Those little tiny seeds that come on your hamburger bun have been long underestimated for their health benefits. Sesame seed have been used for centuries as a natural way to gain valuable nutrients through food and keep a heart-healthy body happy.
According to the World's Healthiest Foods www.whfoods.org, sesame seeds contain elements like calcium, magnesium and zinc, minerals like iron and copper, phytosterols, and two valuable forms of fiber.
Historically, sesame seeds have been grown in tropical corners of the world and are used regularly in the traditional Indian medicine practice of Ayurveda. According to www.joyfulbelly.com, sesame seeds are considered warming to the body and promote digestion, bone health and lubricate the body. Warm sesame oil is often massaged on the body to help improve skin quality and vascular circulation.
So how many of these power packed seeds is needed daily and what diseases can they help the body fight? Ayurveda recommends a small handful of seeds, chewed thoroughly, daily for men and women. Check out the Sesame List to find out just what ingredients in sesame seeds are disease fighting and health promoting!
Everyone knows calcium is good for your bones, but a lesser known fact is that calcium can help relieve pain. Calcium from sesame seeds may help relieve cramps associated with PMS during the luteal phase. Zinc is calcium's partner in fighting osteoporosis and promotes strong bones. Last, but not least, is Magnesium, a key element that has been tied to reducing migraine frequency.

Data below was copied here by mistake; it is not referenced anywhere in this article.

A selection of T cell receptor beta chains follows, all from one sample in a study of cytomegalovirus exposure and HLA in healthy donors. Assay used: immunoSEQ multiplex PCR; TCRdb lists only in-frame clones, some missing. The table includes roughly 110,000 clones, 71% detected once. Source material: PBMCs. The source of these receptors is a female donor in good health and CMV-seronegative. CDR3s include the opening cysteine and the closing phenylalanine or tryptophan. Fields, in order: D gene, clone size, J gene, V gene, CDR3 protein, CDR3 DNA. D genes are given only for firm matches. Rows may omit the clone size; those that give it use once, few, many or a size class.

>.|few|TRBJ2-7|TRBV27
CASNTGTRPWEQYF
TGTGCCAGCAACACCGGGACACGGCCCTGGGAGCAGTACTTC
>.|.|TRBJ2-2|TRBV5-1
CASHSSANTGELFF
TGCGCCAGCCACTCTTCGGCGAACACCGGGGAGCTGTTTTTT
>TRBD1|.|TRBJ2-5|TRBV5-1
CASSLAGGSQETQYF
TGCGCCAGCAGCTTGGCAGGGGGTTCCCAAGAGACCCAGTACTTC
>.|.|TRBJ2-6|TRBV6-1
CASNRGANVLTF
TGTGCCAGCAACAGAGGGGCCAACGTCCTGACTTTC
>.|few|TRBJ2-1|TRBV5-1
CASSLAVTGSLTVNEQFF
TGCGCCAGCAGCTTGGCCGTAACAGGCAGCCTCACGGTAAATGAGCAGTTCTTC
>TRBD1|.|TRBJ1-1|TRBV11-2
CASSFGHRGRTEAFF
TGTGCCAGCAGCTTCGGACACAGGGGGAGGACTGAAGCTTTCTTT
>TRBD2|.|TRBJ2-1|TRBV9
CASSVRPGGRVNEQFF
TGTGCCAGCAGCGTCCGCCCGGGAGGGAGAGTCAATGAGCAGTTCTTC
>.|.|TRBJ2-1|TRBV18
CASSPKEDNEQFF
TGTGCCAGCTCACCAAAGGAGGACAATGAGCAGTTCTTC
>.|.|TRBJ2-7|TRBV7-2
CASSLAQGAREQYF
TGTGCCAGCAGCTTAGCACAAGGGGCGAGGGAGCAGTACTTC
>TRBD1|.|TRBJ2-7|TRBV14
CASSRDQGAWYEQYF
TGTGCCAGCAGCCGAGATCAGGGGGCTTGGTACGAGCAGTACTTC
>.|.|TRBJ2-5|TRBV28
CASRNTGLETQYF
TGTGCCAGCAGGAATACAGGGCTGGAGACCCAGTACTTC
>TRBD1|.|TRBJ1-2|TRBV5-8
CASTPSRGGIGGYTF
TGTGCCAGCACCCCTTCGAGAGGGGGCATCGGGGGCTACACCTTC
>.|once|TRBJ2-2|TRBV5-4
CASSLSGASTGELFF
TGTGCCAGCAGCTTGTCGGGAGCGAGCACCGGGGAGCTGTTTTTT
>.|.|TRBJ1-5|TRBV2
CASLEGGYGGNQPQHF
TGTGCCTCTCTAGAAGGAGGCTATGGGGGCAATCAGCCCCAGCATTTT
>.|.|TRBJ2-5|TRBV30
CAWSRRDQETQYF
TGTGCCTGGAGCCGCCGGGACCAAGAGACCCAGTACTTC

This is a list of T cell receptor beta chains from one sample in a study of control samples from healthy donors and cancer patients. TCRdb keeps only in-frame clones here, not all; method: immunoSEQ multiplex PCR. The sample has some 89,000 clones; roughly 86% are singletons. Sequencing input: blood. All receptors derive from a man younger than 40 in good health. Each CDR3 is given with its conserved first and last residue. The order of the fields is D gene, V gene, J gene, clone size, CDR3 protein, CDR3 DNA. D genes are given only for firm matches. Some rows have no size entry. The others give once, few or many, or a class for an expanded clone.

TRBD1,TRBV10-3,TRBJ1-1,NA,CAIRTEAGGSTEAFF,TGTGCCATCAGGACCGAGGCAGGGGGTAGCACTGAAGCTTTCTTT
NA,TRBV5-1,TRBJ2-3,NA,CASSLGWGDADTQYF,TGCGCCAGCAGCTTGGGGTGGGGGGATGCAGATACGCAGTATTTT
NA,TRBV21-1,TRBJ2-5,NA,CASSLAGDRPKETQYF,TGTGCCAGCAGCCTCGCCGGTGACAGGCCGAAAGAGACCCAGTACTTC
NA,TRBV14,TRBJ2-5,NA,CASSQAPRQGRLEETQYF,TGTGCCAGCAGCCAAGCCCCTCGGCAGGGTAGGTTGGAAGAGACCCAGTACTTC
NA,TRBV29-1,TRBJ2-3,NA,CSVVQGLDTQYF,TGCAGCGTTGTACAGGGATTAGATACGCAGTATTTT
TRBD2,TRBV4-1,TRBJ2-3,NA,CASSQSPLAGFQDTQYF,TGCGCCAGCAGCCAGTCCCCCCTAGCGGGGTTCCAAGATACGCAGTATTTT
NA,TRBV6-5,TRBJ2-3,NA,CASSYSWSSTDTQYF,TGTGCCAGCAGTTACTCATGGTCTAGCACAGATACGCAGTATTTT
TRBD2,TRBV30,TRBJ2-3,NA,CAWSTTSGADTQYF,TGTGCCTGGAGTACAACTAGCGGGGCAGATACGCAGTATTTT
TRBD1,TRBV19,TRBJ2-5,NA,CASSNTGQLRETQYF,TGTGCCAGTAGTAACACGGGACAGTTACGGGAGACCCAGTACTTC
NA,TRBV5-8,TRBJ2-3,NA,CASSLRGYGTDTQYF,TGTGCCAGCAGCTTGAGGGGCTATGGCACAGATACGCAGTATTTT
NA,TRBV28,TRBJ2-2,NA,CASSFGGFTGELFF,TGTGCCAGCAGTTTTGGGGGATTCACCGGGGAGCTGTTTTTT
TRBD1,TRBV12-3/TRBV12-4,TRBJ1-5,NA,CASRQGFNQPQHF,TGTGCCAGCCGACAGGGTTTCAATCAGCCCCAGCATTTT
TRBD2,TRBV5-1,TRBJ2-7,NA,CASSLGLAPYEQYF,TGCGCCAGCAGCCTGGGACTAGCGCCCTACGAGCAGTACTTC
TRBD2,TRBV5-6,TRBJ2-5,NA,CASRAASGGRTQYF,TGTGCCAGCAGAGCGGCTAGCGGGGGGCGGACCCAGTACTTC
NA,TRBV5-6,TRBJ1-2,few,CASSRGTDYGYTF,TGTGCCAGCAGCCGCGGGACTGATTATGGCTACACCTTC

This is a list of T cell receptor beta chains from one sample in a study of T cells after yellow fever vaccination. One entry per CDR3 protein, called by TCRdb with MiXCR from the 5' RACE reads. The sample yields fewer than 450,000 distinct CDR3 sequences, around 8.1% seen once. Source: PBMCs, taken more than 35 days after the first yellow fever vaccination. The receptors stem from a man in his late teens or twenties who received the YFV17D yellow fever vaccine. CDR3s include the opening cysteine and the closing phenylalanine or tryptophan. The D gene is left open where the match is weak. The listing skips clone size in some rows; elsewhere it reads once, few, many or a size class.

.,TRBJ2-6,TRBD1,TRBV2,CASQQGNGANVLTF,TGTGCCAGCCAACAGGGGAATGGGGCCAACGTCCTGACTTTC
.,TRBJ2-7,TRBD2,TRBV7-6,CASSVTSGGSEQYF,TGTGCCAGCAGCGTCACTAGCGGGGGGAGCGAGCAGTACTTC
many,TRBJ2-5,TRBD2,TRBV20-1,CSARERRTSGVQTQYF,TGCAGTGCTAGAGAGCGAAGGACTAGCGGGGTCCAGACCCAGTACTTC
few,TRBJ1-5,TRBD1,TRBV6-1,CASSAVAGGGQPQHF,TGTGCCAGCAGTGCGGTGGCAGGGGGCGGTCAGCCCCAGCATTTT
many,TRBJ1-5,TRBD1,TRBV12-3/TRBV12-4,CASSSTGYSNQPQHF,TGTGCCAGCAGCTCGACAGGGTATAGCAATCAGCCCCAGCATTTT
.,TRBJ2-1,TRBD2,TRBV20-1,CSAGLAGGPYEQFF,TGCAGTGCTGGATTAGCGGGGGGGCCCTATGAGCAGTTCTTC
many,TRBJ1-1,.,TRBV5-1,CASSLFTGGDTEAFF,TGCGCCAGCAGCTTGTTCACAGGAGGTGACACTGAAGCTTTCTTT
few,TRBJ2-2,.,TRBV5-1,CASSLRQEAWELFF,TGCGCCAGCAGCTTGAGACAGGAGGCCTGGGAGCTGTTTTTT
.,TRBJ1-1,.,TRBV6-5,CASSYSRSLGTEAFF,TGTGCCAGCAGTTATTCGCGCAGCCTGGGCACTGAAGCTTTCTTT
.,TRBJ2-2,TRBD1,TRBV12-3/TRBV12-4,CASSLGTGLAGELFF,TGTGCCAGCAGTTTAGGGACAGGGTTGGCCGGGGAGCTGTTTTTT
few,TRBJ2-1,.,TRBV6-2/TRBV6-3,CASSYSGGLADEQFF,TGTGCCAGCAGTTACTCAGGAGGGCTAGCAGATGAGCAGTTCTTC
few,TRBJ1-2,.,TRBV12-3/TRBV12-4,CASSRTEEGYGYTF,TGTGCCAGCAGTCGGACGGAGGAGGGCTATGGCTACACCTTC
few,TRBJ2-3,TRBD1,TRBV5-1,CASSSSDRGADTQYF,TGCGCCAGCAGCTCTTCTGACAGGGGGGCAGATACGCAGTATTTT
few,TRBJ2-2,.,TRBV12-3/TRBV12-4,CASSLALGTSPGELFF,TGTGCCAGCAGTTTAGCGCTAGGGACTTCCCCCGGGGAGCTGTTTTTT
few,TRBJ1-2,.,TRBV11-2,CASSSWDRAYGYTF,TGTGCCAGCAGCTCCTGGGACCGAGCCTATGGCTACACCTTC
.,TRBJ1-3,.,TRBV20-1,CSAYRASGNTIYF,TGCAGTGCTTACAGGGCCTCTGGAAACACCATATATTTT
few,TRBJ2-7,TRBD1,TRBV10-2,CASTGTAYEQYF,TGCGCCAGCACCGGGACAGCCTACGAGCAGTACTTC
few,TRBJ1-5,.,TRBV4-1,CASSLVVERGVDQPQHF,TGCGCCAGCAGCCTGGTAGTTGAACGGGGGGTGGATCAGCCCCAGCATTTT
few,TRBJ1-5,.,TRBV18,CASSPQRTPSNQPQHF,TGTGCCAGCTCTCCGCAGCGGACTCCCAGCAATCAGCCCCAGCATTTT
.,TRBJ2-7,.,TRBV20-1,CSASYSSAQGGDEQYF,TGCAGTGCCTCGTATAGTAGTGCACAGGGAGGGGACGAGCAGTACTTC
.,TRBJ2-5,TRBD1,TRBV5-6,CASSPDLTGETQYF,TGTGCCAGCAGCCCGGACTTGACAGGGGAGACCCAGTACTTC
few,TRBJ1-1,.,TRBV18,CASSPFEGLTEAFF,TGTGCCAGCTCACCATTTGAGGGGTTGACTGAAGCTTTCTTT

Phytosterols fight Cholesterol
Some of the most important nutrients found in nuts and seeds are phytosterols. These natural, plant compounds have a chemical structure similar to cholesterol, which in sufficient dietary amounts may compete with existing cholesterol in the blood and lower its levels. According to the Cleveland Clinic, the strategy for fighting cholesterol is to replace unhealthy fats with healthy ones and that "As part of a heart-healthy eating plan, consuming phytosterols in recommended quantities has been shown to lower total cholesterol up to 10 percent and LDL or “bad” cholesterol up to 14 percent.
Fiber Lignans Fight cholesterol
Last, but not least, is the old standby, friendly fiber. So much research has been conducted on fiber that it is now recommended nationwide as part of a healthy diet to prevent cancer, lower cholesterol and for a healthy gut. According to the National Cholesterol Education Program, the ATPIII guidelines recommend adding 10-25 g/day of soluble fiber along with plant stanols/sterols (2g/day) as therapeutic options to enhance LDL lowering.
Sesame seeds contain the two unique compounds sesamin and sesamolin. Both are a type of fiber from the group called lignans. Studies with lignans from similar seeds, such as flaxseed lignans, have been shown to reduce cholesterol in moderately hypercholesterolemic men when taken daily.